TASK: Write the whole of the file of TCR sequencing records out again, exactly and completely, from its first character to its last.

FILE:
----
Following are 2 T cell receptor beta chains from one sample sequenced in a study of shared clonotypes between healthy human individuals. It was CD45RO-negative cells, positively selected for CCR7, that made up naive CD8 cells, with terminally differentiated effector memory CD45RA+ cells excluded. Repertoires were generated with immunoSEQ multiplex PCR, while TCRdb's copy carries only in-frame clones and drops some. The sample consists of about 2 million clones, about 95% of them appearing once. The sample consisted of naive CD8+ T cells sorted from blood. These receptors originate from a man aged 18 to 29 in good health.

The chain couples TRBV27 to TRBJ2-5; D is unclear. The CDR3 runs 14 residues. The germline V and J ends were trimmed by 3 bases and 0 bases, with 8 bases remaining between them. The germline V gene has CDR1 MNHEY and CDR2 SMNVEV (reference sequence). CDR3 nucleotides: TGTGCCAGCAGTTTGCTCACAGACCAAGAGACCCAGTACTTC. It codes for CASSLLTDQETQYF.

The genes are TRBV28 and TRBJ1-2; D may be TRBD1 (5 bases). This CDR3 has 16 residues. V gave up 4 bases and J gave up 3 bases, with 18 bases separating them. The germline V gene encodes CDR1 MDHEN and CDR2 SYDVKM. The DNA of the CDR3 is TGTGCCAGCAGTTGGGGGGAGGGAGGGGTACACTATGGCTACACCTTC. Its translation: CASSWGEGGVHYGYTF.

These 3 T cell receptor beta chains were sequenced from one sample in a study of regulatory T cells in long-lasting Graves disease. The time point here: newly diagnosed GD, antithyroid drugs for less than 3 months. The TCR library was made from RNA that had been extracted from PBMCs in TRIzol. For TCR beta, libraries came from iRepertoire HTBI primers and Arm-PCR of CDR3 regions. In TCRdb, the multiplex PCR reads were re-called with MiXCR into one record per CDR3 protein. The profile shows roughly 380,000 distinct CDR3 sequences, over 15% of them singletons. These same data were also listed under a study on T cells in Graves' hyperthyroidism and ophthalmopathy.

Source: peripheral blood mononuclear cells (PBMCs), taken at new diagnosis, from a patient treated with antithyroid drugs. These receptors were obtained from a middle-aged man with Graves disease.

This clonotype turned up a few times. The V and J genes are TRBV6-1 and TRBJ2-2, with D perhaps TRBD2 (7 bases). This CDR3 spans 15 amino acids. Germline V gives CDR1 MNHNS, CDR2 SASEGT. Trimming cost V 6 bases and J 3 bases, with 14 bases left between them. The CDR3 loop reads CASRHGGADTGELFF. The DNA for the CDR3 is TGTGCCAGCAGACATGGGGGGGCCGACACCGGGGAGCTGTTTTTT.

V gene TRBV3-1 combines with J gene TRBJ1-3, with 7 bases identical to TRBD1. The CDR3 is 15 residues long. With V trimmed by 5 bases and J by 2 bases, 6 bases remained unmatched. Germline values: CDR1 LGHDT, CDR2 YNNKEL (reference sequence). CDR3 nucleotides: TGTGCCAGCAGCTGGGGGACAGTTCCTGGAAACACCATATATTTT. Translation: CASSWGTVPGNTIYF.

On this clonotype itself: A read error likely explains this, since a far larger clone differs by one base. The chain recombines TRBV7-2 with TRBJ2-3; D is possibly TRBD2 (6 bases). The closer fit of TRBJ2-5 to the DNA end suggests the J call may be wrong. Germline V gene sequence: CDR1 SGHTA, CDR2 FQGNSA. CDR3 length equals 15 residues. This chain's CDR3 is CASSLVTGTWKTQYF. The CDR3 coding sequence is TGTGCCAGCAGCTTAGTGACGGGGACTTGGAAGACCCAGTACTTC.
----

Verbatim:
Following are 2 T cell receptor beta chains from one sample sequenced in a study of shared clonotypes between healthy human individuals. It was CD45RO-negative cells, positively selected for CCR7, that made up naive CD8 cells, with terminally differentiated effector memory CD45RA+ cells excluded. Repertoires were generated with immunoSEQ multiplex PCR, while TCRdb's copy carries only in-frame clones and drops some. The sample consists of about 2 million clones, about 95% of them appearing once. The sample consisted of naive CD8+ T cells sorted from blood. These receptors originate from a man aged 18 to 29 in good health.

The chain couples TRBV27 to TRBJ2-5; D is unclear. The CDR3 runs 14 residues. The germline V and J ends were trimmed by 3 bases and 0 bases, with 8 bases remaining between them. The germline V gene has CDR1 MNHEY and CDR2 SMNVEV (reference sequence). CDR3 nucleotides: TGTGCCAGCAGTTTGCTCACAGACCAAGAGACCCAGTACTTC. It codes for CASSLLTDQETQYF.

The genes are TRBV28 and TRBJ1-2; D may be TRBD1 (5 bases). This CDR3 has 16 residues. V gave up 4 bases and J gave up 3 bases, with 18 bases separating them. The germline V gene encodes CDR1 MDHEN and CDR2 SYDVKM. The DNA of the CDR3 is TGTGCCAGCAGTTGGGGGGAGGGAGGGGTACACTATGGCTACACCTTC. Its translation: CASSWGEGGVHYGYTF.

These 3 T cell receptor beta chains were sequenced from one sample in a study of regulatory T cells in long-lasting Graves disease. The time point here: newly diagnosed GD, antithyroid drugs for less than 3 months. The TCR library was made from RNA that had been extracted from PBMCs in TRIzol. For TCR beta, libraries came from iRepertoire HTBI primers and Arm-PCR of CDR3 regions. In TCRdb, the multiplex PCR reads were re-called with MiXCR into one record per CDR3 protein. The profile shows roughly 380,000 distinct CDR3 sequences, over 15% of them singletons. These same data were also listed under a study on T cells in Graves' hyperthyroidism and ophthalmopathy.

Source: peripheral blood mononuclear cells (PBMCs), taken at new diagnosis, from a patient treated with antithyroid drugs. These receptors were obtained from a middle-aged man with Graves disease.

This clonotype turned up a few times. The V and J genes are TRBV6-1 and TRBJ2-2, with D perhaps TRBD2 (7 bases). This CDR3 spans 15 amino acids. Germline V gives CDR1 MNHNS, CDR2 SASEGT. Trimming cost V 6 bases and J 3 bases, with 14 bases left between them. The CDR3 loop reads CASRHGGADTGELFF. The DNA for the CDR3 is TGTGCCAGCAGACATGGGGGGGCCGACACCGGGGAGCTGTTTTTT.

V gene TRBV3-1 combines with J gene TRBJ1-3, with 7 bases identical to TRBD1. The CDR3 is 15 residues long. With V trimmed by 5 bases and J by 2 bases, 6 bases remained unmatched. Germline values: CDR1 LGHDT, CDR2 YNNKEL (reference sequence). CDR3 nucleotides: TGTGCCAGCAGCTGGGGGACAGTTCCTGGAAACACCATATATTTT. Translation: CASSWGTVPGNTIYF.

On this clonotype itself: A read error likely explains this, since a far larger clone differs by one base. The chain recombines TRBV7-2 with TRBJ2-3; D is possibly TRBD2 (6 bases). The closer fit of TRBJ2-5 to the DNA end suggests the J call may be wrong. Germline V gene sequence: CDR1 SGHTA, CDR2 FQGNSA. CDR3 length equals 15 residues. This chain's CDR3 is CASSLVTGTWKTQYF. The CDR3 coding sequence is TGTGCCAGCAGCTTAGTGACGGGGACTTGGAAGACCCAGTACTTC.